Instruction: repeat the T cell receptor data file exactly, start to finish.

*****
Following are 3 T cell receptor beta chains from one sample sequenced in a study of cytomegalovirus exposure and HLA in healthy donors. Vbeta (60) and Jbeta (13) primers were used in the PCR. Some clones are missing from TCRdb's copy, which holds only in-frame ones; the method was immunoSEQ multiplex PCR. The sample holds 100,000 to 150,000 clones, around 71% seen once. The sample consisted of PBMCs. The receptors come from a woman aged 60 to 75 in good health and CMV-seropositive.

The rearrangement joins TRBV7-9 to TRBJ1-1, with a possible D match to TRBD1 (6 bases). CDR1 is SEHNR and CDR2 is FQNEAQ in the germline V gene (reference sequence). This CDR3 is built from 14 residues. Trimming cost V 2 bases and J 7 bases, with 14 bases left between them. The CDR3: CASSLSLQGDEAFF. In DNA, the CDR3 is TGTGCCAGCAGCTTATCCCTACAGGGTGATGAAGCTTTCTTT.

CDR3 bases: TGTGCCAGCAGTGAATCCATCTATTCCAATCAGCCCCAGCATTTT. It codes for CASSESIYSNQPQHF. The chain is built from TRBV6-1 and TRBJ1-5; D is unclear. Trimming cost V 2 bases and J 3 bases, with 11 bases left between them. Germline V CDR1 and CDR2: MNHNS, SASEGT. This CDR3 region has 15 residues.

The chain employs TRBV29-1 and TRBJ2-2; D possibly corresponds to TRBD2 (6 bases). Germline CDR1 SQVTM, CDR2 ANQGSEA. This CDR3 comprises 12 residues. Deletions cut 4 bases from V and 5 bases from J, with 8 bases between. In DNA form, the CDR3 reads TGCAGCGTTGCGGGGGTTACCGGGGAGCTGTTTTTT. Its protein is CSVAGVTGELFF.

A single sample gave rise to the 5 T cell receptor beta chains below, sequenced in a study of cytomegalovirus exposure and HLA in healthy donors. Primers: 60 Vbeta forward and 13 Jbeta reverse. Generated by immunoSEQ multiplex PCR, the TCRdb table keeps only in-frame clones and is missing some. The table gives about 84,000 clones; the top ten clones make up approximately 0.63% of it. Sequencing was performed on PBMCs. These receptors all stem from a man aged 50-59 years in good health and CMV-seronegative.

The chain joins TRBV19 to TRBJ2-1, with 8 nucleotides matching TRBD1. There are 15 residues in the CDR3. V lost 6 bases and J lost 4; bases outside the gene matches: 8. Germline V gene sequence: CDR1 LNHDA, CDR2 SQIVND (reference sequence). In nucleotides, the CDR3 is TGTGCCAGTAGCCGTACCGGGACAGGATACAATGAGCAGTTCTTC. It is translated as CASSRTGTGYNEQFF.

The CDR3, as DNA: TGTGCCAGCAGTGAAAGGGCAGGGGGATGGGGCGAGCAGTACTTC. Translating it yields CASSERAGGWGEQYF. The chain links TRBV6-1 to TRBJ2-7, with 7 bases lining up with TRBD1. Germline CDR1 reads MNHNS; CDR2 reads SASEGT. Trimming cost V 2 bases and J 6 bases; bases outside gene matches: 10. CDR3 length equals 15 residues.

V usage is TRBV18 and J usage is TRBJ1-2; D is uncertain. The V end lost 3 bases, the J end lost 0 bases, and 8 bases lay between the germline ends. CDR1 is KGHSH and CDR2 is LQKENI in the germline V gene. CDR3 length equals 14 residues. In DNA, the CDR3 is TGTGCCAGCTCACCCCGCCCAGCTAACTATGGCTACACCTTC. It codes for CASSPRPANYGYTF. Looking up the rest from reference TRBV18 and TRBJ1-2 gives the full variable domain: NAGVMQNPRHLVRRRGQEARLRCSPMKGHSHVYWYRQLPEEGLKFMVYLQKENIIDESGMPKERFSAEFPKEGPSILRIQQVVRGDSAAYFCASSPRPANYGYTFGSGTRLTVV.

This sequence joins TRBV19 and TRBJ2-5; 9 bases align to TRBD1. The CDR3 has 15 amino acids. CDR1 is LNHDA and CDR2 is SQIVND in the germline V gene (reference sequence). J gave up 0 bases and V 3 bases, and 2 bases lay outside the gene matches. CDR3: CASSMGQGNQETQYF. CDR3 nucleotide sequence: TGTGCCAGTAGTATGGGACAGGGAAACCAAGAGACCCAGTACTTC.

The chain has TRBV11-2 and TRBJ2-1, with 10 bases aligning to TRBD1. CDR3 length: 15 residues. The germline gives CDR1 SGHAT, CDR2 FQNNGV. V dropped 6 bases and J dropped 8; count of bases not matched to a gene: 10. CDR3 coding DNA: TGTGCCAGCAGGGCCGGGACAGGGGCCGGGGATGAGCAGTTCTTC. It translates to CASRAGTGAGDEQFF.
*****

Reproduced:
Following are 3 T cell receptor beta chains from one sample sequenced in a study of cytomegalovirus exposure and HLA in healthy donors. Vbeta (60) and Jbeta (13) primers were used in the PCR. Some clones are missing from TCRdb's copy, which holds only in-frame ones; the method was immunoSEQ multiplex PCR. The sample holds 100,000 to 150,000 clones, around 71% seen once. The sample consisted of PBMCs. The receptors come from a woman aged 60 to 75 in good health and CMV-seropositive.

The rearrangement joins TRBV7-9 to TRBJ1-1, with a possible D match to TRBD1 (6 bases). CDR1 is SEHNR and CDR2 is FQNEAQ in the germline V gene (reference sequence). This CDR3 is built from 14 residues. Trimming cost V 2 bases and J 7 bases, with 14 bases left between them. The CDR3: CASSLSLQGDEAFF. In DNA, the CDR3 is TGTGCCAGCAGCTTATCCCTACAGGGTGATGAAGCTTTCTTT.

CDR3 bases: TGTGCCAGCAGTGAATCCATCTATTCCAATCAGCCCCAGCATTTT. It codes for CASSESIYSNQPQHF. The chain is built from TRBV6-1 and TRBJ1-5; D is unclear. Trimming cost V 2 bases and J 3 bases, with 11 bases left between them. Germline V CDR1 and CDR2: MNHNS, SASEGT. This CDR3 region has 15 residues.

The chain employs TRBV29-1 and TRBJ2-2; D possibly corresponds to TRBD2 (6 bases). Germline CDR1 SQVTM, CDR2 ANQGSEA. This CDR3 comprises 12 residues. Deletions cut 4 bases from V and 5 bases from J, with 8 bases between. In DNA form, the CDR3 reads TGCAGCGTTGCGGGGGTTACCGGGGAGCTGTTTTTT. Its protein is CSVAGVTGELFF.

A single sample gave rise to the 5 T cell receptor beta chains below, sequenced in a study of cytomegalovirus exposure and HLA in healthy donors. Primers: 60 Vbeta forward and 13 Jbeta reverse. Generated by immunoSEQ multiplex PCR, the TCRdb table keeps only in-frame clones and is missing some. The table gives about 84,000 clones; the top ten clones make up approximately 0.63% of it. Sequencing was performed on PBMCs. These receptors all stem from a man aged 50-59 years in good health and CMV-seronegative.

The chain joins TRBV19 to TRBJ2-1, with 8 nucleotides matching TRBD1. There are 15 residues in the CDR3. V lost 6 bases and J lost 4; bases outside the gene matches: 8. Germline V gene sequence: CDR1 LNHDA, CDR2 SQIVND (reference sequence). In nucleotides, the CDR3 is TGTGCCAGTAGCCGTACCGGGACAGGATACAATGAGCAGTTCTTC. It is translated as CASSRTGTGYNEQFF.

The CDR3, as DNA: TGTGCCAGCAGTGAAAGGGCAGGGGGATGGGGCGAGCAGTACTTC. Translating it yields CASSERAGGWGEQYF. The chain links TRBV6-1 to TRBJ2-7, with 7 bases lining up with TRBD1. Germline CDR1 reads MNHNS; CDR2 reads SASEGT. Trimming cost V 2 bases and J 6 bases; bases outside gene matches: 10. CDR3 length equals 15 residues.

V usage is TRBV18 and J usage is TRBJ1-2; D is uncertain. The V end lost 3 bases, the J end lost 0 bases, and 8 bases lay between the germline ends. CDR1 is KGHSH and CDR2 is LQKENI in the germline V gene. CDR3 length equals 14 residues. In DNA, the CDR3 is TGTGCCAGCTCACCCCGCCCAGCTAACTATGGCTACACCTTC. It codes for CASSPRPANYGYTF. Looking up the rest from reference TRBV18 and TRBJ1-2 gives the full variable domain: NAGVMQNPRHLVRRRGQEARLRCSPMKGHSHVYWYRQLPEEGLKFMVYLQKENIIDESGMPKERFSAEFPKEGPSILRIQQVVRGDSAAYFCASSPRPANYGYTFGSGTRLTVV.

This sequence joins TRBV19 and TRBJ2-5; 9 bases align to TRBD1. The CDR3 has 15 amino acids. CDR1 is LNHDA and CDR2 is SQIVND in the germline V gene (reference sequence). J gave up 0 bases and V 3 bases, and 2 bases lay outside the gene matches. CDR3: CASSMGQGNQETQYF. CDR3 nucleotide sequence: TGTGCCAGTAGTATGGGACAGGGAAACCAAGAGACCCAGTACTTC.

The chain has TRBV11-2 and TRBJ2-1, with 10 bases aligning to TRBD1. CDR3 length: 15 residues. The germline gives CDR1 SGHAT, CDR2 FQNNGV. V dropped 6 bases and J dropped 8; count of bases not matched to a gene: 10. CDR3 coding DNA: TGTGCCAGCAGGGCCGGGACAGGGGCCGGGGATGAGCAGTTCTTC. It translates to CASRAGTGAGDEQFF.